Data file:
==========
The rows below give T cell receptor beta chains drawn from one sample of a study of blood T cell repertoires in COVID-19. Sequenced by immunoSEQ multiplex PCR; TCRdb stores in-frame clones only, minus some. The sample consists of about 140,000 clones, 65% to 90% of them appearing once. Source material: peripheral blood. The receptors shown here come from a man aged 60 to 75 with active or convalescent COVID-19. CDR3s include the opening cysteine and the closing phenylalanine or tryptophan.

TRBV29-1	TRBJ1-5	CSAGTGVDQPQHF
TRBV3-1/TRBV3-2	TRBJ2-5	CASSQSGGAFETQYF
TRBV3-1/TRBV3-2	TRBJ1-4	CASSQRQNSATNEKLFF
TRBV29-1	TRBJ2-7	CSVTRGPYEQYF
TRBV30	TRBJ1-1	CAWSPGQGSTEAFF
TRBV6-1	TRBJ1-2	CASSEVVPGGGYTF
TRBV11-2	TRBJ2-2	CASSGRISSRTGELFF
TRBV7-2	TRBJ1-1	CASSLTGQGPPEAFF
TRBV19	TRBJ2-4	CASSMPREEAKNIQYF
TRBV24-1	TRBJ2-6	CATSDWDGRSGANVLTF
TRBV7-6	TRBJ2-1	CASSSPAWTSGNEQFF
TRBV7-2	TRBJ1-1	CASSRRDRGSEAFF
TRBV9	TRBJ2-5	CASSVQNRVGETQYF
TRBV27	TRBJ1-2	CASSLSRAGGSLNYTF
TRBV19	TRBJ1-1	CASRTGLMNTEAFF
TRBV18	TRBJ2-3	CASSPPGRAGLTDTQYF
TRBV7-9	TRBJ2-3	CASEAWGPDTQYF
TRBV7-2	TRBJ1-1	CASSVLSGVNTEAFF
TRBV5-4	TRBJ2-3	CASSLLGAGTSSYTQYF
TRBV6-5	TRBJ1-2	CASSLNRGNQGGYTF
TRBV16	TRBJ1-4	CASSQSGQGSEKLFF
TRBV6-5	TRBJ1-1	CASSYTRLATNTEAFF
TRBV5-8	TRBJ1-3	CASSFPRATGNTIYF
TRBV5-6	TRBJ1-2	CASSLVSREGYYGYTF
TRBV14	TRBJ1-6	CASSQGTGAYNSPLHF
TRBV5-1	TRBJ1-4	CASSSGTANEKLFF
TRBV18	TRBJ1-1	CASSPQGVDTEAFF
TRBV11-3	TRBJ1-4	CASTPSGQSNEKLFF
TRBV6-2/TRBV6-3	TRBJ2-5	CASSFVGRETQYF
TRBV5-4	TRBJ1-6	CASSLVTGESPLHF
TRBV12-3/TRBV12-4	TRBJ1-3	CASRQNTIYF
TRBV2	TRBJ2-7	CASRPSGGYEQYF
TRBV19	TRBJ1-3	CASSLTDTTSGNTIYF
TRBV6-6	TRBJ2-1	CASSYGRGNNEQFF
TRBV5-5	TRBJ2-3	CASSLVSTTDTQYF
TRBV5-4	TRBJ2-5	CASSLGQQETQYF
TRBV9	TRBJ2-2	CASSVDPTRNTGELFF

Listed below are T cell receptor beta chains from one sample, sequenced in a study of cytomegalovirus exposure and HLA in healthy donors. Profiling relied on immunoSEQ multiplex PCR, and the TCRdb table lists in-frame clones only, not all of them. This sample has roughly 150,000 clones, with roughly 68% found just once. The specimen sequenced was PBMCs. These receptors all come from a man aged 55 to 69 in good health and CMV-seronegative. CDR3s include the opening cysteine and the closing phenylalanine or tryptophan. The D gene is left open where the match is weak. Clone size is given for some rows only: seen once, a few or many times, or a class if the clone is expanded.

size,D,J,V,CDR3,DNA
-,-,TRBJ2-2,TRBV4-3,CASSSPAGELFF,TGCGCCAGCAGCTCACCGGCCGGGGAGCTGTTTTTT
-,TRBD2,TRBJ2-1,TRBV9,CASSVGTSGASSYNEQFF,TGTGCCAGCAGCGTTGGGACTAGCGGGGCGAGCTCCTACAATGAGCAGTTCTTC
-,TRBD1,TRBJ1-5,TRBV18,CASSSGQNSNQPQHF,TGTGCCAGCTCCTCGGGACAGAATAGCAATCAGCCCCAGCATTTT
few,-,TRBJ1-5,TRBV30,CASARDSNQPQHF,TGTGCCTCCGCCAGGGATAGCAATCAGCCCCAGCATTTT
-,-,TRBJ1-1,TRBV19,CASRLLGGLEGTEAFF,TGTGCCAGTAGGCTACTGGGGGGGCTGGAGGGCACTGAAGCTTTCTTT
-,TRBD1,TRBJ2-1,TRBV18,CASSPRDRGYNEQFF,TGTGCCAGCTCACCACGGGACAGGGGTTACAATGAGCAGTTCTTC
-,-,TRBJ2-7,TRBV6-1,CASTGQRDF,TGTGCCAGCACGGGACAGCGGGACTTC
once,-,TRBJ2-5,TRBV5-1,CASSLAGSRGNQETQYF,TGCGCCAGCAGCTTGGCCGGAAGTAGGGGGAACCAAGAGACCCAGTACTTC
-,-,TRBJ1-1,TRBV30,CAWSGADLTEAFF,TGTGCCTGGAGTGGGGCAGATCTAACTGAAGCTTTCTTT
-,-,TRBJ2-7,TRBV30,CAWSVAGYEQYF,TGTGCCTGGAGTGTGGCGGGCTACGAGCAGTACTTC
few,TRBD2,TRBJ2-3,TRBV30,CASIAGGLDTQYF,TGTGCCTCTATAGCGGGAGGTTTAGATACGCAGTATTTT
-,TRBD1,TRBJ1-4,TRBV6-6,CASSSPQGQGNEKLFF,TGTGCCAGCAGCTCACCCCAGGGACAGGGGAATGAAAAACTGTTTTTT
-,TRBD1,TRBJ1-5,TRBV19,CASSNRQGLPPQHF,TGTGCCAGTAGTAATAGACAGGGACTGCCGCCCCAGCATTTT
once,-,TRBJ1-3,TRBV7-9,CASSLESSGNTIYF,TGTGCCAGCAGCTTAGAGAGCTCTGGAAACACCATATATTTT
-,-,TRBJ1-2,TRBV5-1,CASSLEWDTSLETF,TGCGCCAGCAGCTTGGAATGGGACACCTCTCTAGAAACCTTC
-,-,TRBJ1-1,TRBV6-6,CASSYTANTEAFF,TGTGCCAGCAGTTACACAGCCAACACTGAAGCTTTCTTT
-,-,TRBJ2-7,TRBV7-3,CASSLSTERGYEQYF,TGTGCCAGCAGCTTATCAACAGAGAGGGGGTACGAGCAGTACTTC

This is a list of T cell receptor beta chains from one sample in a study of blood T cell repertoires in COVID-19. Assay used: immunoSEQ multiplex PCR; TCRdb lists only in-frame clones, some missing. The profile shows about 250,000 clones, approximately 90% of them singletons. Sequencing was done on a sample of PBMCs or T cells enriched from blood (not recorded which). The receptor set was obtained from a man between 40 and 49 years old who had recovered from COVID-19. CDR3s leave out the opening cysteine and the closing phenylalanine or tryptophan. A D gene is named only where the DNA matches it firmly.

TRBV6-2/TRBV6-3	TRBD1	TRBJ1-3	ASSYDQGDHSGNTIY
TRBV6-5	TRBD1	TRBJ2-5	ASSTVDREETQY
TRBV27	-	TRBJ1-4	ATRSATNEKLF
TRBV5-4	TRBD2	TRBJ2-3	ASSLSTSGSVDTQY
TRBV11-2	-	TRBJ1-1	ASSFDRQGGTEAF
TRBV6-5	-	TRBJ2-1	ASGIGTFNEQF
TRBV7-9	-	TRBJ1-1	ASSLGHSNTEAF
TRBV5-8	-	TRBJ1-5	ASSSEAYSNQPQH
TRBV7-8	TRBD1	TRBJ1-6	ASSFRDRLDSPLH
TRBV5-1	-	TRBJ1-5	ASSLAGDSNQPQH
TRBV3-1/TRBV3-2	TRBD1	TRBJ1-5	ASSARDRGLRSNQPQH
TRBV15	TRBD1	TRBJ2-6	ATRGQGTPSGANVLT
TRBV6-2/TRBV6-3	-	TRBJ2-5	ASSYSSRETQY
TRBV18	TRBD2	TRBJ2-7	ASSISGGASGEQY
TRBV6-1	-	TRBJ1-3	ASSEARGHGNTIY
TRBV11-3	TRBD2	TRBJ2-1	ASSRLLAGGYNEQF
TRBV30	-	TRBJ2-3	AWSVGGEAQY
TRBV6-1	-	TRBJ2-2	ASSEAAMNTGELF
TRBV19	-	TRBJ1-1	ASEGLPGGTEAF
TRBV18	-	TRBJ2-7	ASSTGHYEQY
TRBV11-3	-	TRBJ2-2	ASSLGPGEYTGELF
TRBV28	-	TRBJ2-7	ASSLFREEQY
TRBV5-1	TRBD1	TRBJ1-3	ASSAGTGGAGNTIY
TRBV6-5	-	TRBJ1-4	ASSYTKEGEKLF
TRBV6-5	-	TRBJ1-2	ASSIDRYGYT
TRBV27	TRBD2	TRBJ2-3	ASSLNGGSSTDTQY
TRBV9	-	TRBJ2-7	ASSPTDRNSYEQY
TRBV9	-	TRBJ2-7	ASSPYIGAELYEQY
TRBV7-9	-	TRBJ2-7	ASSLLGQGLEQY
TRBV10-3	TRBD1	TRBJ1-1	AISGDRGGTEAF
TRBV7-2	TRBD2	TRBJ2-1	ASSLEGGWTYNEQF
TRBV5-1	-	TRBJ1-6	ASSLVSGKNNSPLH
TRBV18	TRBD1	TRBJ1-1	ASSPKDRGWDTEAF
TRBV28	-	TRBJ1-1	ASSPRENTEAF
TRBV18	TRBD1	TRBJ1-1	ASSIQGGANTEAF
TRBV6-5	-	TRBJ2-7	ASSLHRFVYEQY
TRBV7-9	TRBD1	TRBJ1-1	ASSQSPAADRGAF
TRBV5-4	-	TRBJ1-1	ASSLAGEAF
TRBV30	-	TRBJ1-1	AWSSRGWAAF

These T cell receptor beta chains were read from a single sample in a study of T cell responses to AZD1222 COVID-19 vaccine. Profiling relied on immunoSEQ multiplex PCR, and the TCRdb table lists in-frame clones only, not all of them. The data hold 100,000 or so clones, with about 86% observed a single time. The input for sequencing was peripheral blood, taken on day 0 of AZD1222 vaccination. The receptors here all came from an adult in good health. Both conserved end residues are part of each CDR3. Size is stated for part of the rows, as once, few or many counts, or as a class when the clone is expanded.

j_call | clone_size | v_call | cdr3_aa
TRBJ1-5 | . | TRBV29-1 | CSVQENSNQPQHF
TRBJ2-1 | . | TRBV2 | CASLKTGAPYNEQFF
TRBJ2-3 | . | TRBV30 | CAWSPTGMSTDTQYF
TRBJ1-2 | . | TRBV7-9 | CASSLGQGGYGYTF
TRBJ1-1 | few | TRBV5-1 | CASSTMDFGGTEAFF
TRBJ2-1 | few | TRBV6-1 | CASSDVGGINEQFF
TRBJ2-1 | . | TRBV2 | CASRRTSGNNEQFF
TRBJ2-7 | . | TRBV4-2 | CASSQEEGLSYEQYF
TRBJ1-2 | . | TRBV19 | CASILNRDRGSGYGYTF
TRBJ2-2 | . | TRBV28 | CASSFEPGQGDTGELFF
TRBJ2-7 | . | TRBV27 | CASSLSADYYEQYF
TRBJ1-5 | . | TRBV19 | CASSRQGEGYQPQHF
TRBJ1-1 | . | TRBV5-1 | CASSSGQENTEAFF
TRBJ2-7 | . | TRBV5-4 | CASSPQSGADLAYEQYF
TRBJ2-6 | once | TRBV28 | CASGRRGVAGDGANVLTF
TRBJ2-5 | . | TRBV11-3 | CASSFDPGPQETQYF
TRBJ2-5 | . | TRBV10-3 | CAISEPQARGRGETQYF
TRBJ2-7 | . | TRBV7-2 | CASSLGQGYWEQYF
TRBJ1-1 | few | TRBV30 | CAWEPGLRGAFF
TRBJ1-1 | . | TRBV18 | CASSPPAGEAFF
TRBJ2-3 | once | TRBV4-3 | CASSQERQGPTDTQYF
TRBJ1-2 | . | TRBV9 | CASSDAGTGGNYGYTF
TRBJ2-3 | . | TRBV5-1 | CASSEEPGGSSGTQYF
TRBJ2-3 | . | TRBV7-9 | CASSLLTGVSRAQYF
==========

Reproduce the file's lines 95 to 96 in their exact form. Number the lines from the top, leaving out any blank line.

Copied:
TRBV7-9	TRBD1	TRBJ1-1	ASSQSPAADRGAF
TRBV5-4	-	TRBJ1-1	ASSLAGEAF